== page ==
How many times do you think you’ve needed to go to the hospital?

  • REVEREND RON LILES:

    In excess over the years of – 30 times.

    (SINGING)

  • JOHN LARSON:

    And it was while she was recuperating from another surgery that her husband told her their 26-year marriage was over.

  • DONNA HAHN:

    I remember thinking to myself, I had been totally rejected. And I remember thinking, I am really alone.

  • JOHN LARSON:

    As we flew our last leg into San Diego, Donna told me despite her lifetime of upheavals, faith had kept her going.

    (SINGING)

  • JOHN LARSON:

    Donna went to college and graduate school. The reason she was in first class?

    She’s now an international consultant. And you’ll never guess what her specialty is.

  • DONNA HAHN:

    A discipline called “change management.”

  • JOHN LARSON:

    Change management.

  • DONNA HAHN:

    Change management.

  • JOHN LARSON:

    So your – essentially your field of expertise is change?

  • DONNA HAHN:

    Absolutely.

  • JOHN LARSON:

    Change. That thing that happens to all of us, Donna says, when we’re not looking.

    (SINGING)

  • JOHN LARSON:

    Donna did eventually find the land her grandparents had sharecropped. Their house had been torn down, their garden was gone.

  • UNIDENTIFIED MALE:

    This would have been exactly where the house was sitting.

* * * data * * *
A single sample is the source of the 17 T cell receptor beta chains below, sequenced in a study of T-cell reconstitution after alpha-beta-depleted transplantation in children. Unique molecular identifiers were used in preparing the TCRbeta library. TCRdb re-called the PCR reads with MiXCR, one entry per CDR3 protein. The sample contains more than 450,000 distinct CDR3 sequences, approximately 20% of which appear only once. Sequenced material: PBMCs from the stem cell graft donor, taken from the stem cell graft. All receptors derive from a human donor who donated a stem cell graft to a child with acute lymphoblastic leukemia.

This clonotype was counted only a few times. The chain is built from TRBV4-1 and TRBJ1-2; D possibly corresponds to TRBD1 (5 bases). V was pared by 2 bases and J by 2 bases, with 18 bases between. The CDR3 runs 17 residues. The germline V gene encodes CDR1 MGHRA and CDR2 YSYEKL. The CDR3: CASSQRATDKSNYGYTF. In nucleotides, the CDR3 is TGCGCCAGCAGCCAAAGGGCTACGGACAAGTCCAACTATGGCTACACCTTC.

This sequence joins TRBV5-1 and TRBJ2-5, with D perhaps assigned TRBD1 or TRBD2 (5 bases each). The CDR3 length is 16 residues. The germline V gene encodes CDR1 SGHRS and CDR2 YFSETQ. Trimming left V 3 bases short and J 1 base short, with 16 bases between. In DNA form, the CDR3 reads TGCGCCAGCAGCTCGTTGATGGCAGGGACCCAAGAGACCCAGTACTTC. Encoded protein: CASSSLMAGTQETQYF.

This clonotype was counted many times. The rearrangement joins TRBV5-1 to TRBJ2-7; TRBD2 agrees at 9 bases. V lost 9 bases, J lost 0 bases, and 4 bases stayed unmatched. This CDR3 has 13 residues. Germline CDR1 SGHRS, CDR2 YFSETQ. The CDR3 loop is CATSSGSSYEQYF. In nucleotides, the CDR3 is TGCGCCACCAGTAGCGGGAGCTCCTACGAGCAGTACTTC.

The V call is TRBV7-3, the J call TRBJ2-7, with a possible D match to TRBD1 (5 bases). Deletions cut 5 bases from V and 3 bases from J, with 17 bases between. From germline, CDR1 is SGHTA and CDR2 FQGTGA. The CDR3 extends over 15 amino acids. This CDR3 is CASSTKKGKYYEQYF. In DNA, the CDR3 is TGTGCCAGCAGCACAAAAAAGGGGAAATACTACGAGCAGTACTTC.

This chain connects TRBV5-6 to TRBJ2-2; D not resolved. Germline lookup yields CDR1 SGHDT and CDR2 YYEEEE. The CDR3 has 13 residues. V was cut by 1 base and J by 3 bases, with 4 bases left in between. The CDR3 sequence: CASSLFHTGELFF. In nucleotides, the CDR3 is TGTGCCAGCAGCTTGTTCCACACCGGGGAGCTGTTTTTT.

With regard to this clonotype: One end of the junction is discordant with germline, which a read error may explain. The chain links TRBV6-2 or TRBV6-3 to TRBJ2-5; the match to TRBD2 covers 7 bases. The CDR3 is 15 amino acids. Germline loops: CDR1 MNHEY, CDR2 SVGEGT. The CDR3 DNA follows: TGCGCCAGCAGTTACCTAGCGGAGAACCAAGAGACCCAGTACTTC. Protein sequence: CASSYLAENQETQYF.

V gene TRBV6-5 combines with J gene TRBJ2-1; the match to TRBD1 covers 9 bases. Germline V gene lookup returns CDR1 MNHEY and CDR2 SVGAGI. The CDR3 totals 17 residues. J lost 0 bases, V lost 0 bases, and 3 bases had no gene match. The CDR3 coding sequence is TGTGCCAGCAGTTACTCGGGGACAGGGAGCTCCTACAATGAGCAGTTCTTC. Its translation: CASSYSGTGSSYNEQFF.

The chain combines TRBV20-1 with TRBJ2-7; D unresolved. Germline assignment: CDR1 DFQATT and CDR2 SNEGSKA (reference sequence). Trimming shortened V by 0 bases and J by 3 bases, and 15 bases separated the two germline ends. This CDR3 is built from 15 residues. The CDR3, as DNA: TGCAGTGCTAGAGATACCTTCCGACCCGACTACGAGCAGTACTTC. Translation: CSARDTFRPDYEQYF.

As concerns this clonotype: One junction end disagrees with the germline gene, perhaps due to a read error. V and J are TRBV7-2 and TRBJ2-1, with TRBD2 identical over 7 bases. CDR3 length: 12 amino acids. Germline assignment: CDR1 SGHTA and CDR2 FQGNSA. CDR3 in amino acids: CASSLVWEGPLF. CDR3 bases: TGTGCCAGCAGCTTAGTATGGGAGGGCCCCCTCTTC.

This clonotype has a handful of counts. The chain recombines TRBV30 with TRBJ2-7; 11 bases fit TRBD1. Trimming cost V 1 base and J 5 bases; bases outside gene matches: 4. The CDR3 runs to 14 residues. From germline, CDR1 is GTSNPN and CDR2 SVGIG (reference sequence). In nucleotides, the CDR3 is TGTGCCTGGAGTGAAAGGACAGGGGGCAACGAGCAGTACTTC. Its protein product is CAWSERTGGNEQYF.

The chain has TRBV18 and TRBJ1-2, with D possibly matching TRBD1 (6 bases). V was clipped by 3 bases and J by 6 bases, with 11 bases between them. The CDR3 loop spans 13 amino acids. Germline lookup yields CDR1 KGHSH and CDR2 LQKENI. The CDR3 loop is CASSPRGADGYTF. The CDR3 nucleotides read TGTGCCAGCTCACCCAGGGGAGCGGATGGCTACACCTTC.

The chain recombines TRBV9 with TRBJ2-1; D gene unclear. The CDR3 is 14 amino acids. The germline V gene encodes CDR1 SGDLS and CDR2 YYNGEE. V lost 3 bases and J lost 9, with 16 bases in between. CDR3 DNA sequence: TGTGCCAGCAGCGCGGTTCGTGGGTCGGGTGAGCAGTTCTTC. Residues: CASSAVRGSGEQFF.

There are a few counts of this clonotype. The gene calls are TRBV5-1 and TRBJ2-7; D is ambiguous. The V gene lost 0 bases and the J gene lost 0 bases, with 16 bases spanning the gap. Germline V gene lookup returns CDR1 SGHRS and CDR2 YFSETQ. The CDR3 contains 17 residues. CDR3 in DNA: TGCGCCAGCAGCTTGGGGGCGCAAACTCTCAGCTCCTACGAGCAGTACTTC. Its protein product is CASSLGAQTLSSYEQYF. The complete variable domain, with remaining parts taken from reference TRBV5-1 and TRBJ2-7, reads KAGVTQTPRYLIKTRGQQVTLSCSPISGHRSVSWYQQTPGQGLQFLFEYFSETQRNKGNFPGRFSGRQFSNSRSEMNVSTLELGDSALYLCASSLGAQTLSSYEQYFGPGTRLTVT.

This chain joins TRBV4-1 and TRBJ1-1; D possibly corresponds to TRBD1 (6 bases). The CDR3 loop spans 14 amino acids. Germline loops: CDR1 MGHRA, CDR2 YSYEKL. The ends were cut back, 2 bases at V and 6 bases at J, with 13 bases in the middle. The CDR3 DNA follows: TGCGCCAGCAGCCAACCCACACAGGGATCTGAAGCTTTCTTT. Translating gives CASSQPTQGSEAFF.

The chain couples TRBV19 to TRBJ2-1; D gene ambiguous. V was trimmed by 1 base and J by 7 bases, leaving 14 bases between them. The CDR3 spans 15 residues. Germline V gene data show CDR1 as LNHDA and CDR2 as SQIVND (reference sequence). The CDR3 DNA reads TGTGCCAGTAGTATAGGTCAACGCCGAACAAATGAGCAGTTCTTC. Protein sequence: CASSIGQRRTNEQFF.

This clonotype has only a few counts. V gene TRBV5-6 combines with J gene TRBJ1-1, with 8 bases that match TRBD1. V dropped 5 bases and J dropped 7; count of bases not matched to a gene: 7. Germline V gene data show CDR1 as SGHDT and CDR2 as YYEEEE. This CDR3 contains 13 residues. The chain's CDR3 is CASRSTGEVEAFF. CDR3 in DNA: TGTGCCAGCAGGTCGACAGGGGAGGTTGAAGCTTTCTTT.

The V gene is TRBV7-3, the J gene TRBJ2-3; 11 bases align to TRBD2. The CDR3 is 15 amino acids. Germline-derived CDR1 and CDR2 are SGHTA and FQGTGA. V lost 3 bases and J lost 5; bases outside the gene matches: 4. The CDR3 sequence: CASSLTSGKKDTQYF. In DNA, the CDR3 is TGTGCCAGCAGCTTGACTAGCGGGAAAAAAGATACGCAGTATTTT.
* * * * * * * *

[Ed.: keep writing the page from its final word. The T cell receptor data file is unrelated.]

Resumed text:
• DONNA HAHN:

    Wow.

  • JOHN LARSON:

    But the son of the farmer who owned the land remembered her family well.

  • UNIDENTIFIED MALE:

    They were poor. There’s no doubt about it. I mean, they were about as poor as it gets.

    They didn’t have money. But – you know – what we don’t have in money, we make up for in other ways.

  • DONNA HAHN:

    My grandparents, my dad, my cousins, my uncles – all walked on this land.

  • JOHN LARSON:

    So in the end, we wound up back where her family’s story began. Back before the Klan, the revivals, and the broken bones.

  • DONNA HAHN:

    And you come from such humble beginnings, it makes you really grateful for what you have.

    Hats off to you, Grandma and Grandpa. I appreciate you.

  • JOHN LARSON:

    On our way back to the airport, I felt I was seeing things through Donna’s eyes.

    I saw changes all around us, and how hard and beautiful the whole thing is. That’s another thing about flying coach. Sometimes it’s more than just my seat that gets an upgrade.

    That’ll teach you to talk to someone on an airplane.

  • DONNA HAHN:

    I’m telling you –

    (LAUGHTER)

  • DONNA HAHN:

    Trying to mind your own business, you end up in a cotton field in Arkansas.

    (LAUGHTER)